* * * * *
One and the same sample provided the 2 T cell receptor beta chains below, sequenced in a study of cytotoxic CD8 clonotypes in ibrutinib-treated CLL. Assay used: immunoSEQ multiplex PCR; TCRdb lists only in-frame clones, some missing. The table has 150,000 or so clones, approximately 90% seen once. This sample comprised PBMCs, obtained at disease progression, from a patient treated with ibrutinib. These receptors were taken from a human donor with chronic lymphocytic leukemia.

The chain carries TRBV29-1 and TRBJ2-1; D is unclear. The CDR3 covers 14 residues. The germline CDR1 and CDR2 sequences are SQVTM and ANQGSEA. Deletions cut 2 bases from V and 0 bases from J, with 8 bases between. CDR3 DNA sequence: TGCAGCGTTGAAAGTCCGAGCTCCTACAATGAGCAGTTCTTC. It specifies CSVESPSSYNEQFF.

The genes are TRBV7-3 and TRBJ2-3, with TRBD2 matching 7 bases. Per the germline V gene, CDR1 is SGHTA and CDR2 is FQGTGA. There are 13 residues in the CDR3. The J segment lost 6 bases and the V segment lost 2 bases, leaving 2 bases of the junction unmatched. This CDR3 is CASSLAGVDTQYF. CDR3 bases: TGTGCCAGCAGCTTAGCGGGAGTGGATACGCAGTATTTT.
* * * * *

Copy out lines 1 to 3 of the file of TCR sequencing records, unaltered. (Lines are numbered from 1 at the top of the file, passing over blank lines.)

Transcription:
One and the same sample provided the 2 T cell receptor beta chains below, sequenced in a study of cytotoxic CD8 clonotypes in ibrutinib-treated CLL. Assay used: immunoSEQ multiplex PCR; TCRdb lists only in-frame clones, some missing. The table has 150,000 or so clones, approximately 90% seen once. This sample comprised PBMCs, obtained at disease progression, from a patient treated with ibrutinib. These receptors were taken from a human donor with chronic lymphocytic leukemia.

The chain carries TRBV29-1 and TRBJ2-1; D is unclear. The CDR3 covers 14 residues. The germline CDR1 and CDR2 sequences are SQVTM and ANQGSEA. Deletions cut 2 bases from V and 0 bases from J, with 8 bases between. CDR3 DNA sequence: TGCAGCGTTGAAAGTCCGAGCTCCTACAATGAGCAGTTCTTC. It specifies CSVESPSSYNEQFF.

The genes are TRBV7-3 and TRBJ2-3, with TRBD2 matching 7 bases. Per the germline V gene, CDR1 is SGHTA and CDR2 is FQGTGA. There are 13 residues in the CDR3. The J segment lost 6 bases and the V segment lost 2 bases, leaving 2 bases of the junction unmatched. This CDR3 is CASSLAGVDTQYF. CDR3 bases: TGTGCCAGCAGCTTAGCGGGAGTGGATACGCAGTATTTT.